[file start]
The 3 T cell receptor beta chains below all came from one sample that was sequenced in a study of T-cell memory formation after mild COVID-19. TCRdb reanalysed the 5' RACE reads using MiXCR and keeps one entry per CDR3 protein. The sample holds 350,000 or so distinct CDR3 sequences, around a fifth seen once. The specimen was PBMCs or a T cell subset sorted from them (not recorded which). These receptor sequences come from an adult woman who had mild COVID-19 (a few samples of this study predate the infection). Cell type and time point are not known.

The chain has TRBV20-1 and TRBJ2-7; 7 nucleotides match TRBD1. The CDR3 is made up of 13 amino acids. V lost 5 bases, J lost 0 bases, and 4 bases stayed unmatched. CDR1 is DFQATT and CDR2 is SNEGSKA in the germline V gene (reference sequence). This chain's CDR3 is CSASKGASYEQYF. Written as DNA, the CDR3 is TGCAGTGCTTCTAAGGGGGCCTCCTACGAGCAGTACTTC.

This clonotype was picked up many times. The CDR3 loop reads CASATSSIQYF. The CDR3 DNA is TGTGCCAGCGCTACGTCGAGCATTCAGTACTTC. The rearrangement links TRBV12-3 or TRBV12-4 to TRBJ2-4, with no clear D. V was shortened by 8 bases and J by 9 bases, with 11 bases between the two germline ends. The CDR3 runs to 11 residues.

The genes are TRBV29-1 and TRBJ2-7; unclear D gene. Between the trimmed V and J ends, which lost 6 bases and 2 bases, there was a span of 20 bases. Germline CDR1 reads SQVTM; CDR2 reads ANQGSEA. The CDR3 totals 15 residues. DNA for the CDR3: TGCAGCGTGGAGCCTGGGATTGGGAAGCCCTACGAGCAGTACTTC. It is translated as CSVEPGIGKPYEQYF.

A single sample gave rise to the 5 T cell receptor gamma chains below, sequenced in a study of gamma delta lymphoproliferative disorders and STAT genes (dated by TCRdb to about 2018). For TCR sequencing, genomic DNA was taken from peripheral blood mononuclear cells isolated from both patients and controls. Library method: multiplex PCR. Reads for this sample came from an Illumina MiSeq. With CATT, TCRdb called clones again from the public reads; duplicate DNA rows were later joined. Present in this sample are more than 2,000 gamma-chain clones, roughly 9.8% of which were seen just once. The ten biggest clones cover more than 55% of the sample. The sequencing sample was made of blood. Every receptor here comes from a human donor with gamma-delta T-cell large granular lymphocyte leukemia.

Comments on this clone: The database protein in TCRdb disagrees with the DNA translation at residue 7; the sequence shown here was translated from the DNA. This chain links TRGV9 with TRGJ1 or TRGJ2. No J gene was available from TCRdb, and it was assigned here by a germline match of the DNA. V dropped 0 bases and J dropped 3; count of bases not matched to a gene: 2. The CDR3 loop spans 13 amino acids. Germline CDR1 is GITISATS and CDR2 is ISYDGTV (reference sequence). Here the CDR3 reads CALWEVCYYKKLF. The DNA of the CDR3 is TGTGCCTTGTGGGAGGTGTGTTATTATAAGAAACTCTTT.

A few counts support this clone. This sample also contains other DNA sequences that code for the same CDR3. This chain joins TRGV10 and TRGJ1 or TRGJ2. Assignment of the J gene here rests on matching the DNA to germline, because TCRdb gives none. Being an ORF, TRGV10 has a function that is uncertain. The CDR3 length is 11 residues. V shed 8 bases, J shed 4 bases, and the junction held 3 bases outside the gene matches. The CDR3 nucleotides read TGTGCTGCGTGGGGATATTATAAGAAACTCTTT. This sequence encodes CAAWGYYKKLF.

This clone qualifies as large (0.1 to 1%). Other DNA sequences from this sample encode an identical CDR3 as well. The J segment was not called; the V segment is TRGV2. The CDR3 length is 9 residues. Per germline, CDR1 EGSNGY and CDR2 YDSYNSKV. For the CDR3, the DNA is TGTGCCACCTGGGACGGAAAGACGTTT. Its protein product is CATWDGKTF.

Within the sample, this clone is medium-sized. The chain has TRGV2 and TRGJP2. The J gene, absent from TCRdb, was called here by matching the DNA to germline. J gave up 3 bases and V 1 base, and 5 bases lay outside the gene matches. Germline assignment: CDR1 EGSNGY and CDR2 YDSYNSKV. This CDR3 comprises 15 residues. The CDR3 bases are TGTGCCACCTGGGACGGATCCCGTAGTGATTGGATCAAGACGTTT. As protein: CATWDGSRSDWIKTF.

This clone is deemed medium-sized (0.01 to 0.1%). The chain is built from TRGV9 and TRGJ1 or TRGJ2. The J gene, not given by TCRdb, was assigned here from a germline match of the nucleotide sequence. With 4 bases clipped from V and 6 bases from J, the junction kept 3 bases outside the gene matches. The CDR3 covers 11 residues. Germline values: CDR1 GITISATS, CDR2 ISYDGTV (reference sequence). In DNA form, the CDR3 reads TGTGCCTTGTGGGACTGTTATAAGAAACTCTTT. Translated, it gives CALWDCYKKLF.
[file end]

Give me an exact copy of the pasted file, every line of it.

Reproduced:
The 3 T cell receptor beta chains below all came from one sample that was sequenced in a study of T-cell memory formation after mild COVID-19. TCRdb reanalysed the 5' RACE reads using MiXCR and keeps one entry per CDR3 protein. The sample holds 350,000 or so distinct CDR3 sequences, around a fifth seen once. The specimen was PBMCs or a T cell subset sorted from them (not recorded which). These receptor sequences come from an adult woman who had mild COVID-19 (a few samples of this study predate the infection). Cell type and time point are not known.

The chain has TRBV20-1 and TRBJ2-7; 7 nucleotides match TRBD1. The CDR3 is made up of 13 amino acids. V lost 5 bases, J lost 0 bases, and 4 bases stayed unmatched. CDR1 is DFQATT and CDR2 is SNEGSKA in the germline V gene (reference sequence). This chain's CDR3 is CSASKGASYEQYF. Written as DNA, the CDR3 is TGCAGTGCTTCTAAGGGGGCCTCCTACGAGCAGTACTTC.

This clonotype was picked up many times. The CDR3 loop reads CASATSSIQYF. The CDR3 DNA is TGTGCCAGCGCTACGTCGAGCATTCAGTACTTC. The rearrangement links TRBV12-3 or TRBV12-4 to TRBJ2-4, with no clear D. V was shortened by 8 bases and J by 9 bases, with 11 bases between the two germline ends. The CDR3 runs to 11 residues.

The genes are TRBV29-1 and TRBJ2-7; unclear D gene. Between the trimmed V and J ends, which lost 6 bases and 2 bases, there was a span of 20 bases. Germline CDR1 reads SQVTM; CDR2 reads ANQGSEA. The CDR3 totals 15 residues. DNA for the CDR3: TGCAGCGTGGAGCCTGGGATTGGGAAGCCCTACGAGCAGTACTTC. It is translated as CSVEPGIGKPYEQYF.

A single sample gave rise to the 5 T cell receptor gamma chains below, sequenced in a study of gamma delta lymphoproliferative disorders and STAT genes (dated by TCRdb to about 2018). For TCR sequencing, genomic DNA was taken from peripheral blood mononuclear cells isolated from both patients and controls. Library method: multiplex PCR. Reads for this sample came from an Illumina MiSeq. With CATT, TCRdb called clones again from the public reads; duplicate DNA rows were later joined. Present in this sample are more than 2,000 gamma-chain clones, roughly 9.8% of which were seen just once. The ten biggest clones cover more than 55% of the sample. The sequencing sample was made of blood. Every receptor here comes from a human donor with gamma-delta T-cell large granular lymphocyte leukemia.

Comments on this clone: The database protein in TCRdb disagrees with the DNA translation at residue 7; the sequence shown here was translated from the DNA. This chain links TRGV9 with TRGJ1 or TRGJ2. No J gene was available from TCRdb, and it was assigned here by a germline match of the DNA. V dropped 0 bases and J dropped 3; count of bases not matched to a gene: 2. The CDR3 loop spans 13 amino acids. Germline CDR1 is GITISATS and CDR2 is ISYDGTV (reference sequence). Here the CDR3 reads CALWEVCYYKKLF. The DNA of the CDR3 is TGTGCCTTGTGGGAGGTGTGTTATTATAAGAAACTCTTT.

A few counts support this clone. This sample also contains other DNA sequences that code for the same CDR3. This chain joins TRGV10 and TRGJ1 or TRGJ2. Assignment of the J gene here rests on matching the DNA to germline, because TCRdb gives none. Being an ORF, TRGV10 has a function that is uncertain. The CDR3 length is 11 residues. V shed 8 bases, J shed 4 bases, and the junction held 3 bases outside the gene matches. The CDR3 nucleotides read TGTGCTGCGTGGGGATATTATAAGAAACTCTTT. This sequence encodes CAAWGYYKKLF.

This clone qualifies as large (0.1 to 1%). Other DNA sequences from this sample encode an identical CDR3 as well. The J segment was not called; the V segment is TRGV2. The CDR3 length is 9 residues. Per germline, CDR1 EGSNGY and CDR2 YDSYNSKV. For the CDR3, the DNA is TGTGCCACCTGGGACGGAAAGACGTTT. Its protein product is CATWDGKTF.

Within the sample, this clone is medium-sized. The chain has TRGV2 and TRGJP2. The J gene, absent from TCRdb, was called here by matching the DNA to germline. J gave up 3 bases and V 1 base, and 5 bases lay outside the gene matches. Germline assignment: CDR1 EGSNGY and CDR2 YDSYNSKV. This CDR3 comprises 15 residues. The CDR3 bases are TGTGCCACCTGGGACGGATCCCGTAGTGATTGGATCAAGACGTTT. As protein: CATWDGSRSDWIKTF.

This clone is deemed medium-sized (0.01 to 0.1%). The chain is built from TRGV9 and TRGJ1 or TRGJ2. The J gene, not given by TCRdb, was assigned here from a germline match of the nucleotide sequence. With 4 bases clipped from V and 6 bases from J, the junction kept 3 bases outside the gene matches. The CDR3 covers 11 residues. Germline values: CDR1 GITISATS, CDR2 ISYDGTV (reference sequence). In DNA form, the CDR3 reads TGTGCCTTGTGGGACTGTTATAAGAAACTCTTT. Translated, it gives CALWDCYKKLF.